In the May of 2016, Ahmet Davutoğlu, the then prime minister of Turkey announced his resignation. In the June 2015 national elections, none of the political parties were able to win a majority resulting in a hung parliament and also witnessed the parliamentary debut of the HDP, a pro-Kurdish political party. But the November 2015 snap election saw the AKP party or Davutoğlu’s party winning the majority and coming back to power. The HDP was completely deprived of their seats after rising tensions between the Turkish government and Kurdish nationalists and militants. But one agenda that remained a constant in the background was the call for a transition of the Turkish executive from a Parliamentary system to a Presidential system. How will Turkey change after this?
Before trying to understand the constitutional amendment draft that had recently been approved by a majority of the Turkish parliament, it is very important to know the main players in this game. We have the ruling conservative Justice and Development Party (Adalet ve Kalkınma Partisi/AKP), the far-right Nationalist Movement Party (Milliyetçi Hareket Partisi/MHP), the main opposition Republican People’s Party (Cumhuriyet Halk Partisi/CHP) and the pro-Kurdish Peoples’ Democratic Party (Halkların Demokratik Partisi/HDP).
The vote for the constitutional amendment is supported by the ruling AKP and the MHP in Parliament. The CHP, which is the main opposition and the HDP do not support the amendments proposed and have actually come up with their own versions of the amendment drafts. If one puts together the number of seats the AKP and MHP have in the Turkish Parliament, it was just enough for the draft to be deemed approved by the legislature, even with significant opposition. What exactly are the amendments proposed?
The seat of the Turkish President is very similar to that of the Indian President meaning it is nominal. It is the Prime Minister who is the real head of the state and along with his council of ministers practically run the state. Largely perceived as a move by the current President and a former Prime Minister himself, Recep Tayyip Erdoğan to consolidate his power and influence in Turkish affairs, the amendments propose abolishing the seat of the Prime Minister. Instead, the powers will now be with the President who will also appoint Vice Presidents and Ministers. Presidential elections will be held along with Parliamentary elections every 5 years. A President will not be allowed to run for a third term meaning he can hold office only twice.
Unlike the current system, the President now can not only continue his association with a political party but also hold party leadership and even choose candidates during the Parliamentary elections. He will now hold powers to declare emergencies and issue decrees. The President will also cease being accountable to the Parliament meaning the Parliament can request for a discussion or submit questions with reference to an action or potential policy but cannot move a no-confident vote or motion against him in case of disapproval. The impeachment process has been laid out separately. But, the President is criminally liable.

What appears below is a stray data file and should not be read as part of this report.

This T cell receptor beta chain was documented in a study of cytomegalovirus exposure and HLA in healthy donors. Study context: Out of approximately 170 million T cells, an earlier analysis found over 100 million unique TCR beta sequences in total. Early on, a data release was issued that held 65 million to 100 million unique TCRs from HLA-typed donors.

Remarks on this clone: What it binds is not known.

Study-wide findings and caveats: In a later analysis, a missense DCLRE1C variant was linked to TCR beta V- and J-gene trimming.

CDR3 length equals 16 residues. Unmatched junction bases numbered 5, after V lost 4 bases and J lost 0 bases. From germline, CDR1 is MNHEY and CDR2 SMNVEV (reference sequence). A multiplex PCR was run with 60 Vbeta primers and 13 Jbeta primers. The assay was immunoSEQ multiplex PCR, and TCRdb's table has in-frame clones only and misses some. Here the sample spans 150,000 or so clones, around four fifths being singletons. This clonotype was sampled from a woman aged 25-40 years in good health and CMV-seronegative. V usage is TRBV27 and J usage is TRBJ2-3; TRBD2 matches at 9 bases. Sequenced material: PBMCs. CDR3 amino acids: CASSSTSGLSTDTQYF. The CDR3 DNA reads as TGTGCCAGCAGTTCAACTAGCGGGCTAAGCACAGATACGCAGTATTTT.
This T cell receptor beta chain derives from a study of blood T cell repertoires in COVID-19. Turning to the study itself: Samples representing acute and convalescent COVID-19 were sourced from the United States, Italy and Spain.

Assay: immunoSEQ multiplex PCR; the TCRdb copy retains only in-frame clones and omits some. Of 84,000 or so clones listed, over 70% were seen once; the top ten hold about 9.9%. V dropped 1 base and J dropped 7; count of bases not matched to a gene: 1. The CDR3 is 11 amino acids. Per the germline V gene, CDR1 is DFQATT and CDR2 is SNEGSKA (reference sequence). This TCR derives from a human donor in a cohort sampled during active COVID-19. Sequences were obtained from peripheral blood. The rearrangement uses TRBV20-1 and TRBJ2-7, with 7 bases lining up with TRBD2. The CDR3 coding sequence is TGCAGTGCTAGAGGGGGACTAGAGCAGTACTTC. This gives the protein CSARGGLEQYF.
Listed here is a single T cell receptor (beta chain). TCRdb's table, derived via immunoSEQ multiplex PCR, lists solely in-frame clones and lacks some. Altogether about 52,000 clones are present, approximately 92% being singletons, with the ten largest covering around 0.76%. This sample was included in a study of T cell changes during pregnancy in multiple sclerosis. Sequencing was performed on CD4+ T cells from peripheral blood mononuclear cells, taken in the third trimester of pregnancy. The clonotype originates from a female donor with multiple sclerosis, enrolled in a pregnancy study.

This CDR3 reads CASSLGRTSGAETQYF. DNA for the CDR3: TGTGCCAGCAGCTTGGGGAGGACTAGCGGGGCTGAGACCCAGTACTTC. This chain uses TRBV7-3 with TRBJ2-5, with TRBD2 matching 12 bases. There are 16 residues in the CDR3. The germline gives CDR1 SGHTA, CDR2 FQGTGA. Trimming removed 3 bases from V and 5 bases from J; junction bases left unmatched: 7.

With the parliament giving its approval to this constitutional amendment, Turkey is scheduled to vote in a referendum on the 9th of April making things clearer and deciding if they want their country to undergo this drastic change. When asked ordinary Turks, they either decide to reserve their position or state they are waiting for the campaigns to shape up for them to decide on the basis of the pros and cons. Ultimately, everybody is looking at supporting a stand which would eventually contribute to a greater, stronger & mightier Turkey.
The “Evet” or Yes campaign is looking at capitalising the nationalist sentiments that hit new highs after the 15th July military coup and also the personality cult of President Erdoğan. Meanwhile, the “Hayır” or No campaign is looking at sticking to the system and ideals left behind by Atatürk or the Father of the Nation and also are looking at decentralisation of powers along with the continued presence of greater democratic ideals.
The primary reason behind Davutoğlu’s resignation was widely believed to be a need for him to grow more and more submissive under a much more dominant Erdoğan. The appointment of the current Prime Minister Binali Yıldırım was understood to be an indication that the President now wants to run the show all by himself meaning he wanted the agenda of the constitutional amendment to get cleared without the slightest opposition even from his own party. At a time when Turkey’s integrity is being held at stake with fragile borders, gradually failing accession talks with the EU, relations with the US hitting an all-time low, the growing refugee crisis and internal militancy, this amendment is supposedly focusing on replacing years of failed, weak and broken coalition governments with one strong, consolidated powerhouse. Keeping in mind the supremely crucial role Turkey plays not only in regional but also global geopolitics, it is imperative for the world to wait for the outcome of the referendum and the potential changes in the nature of this country’s functioning.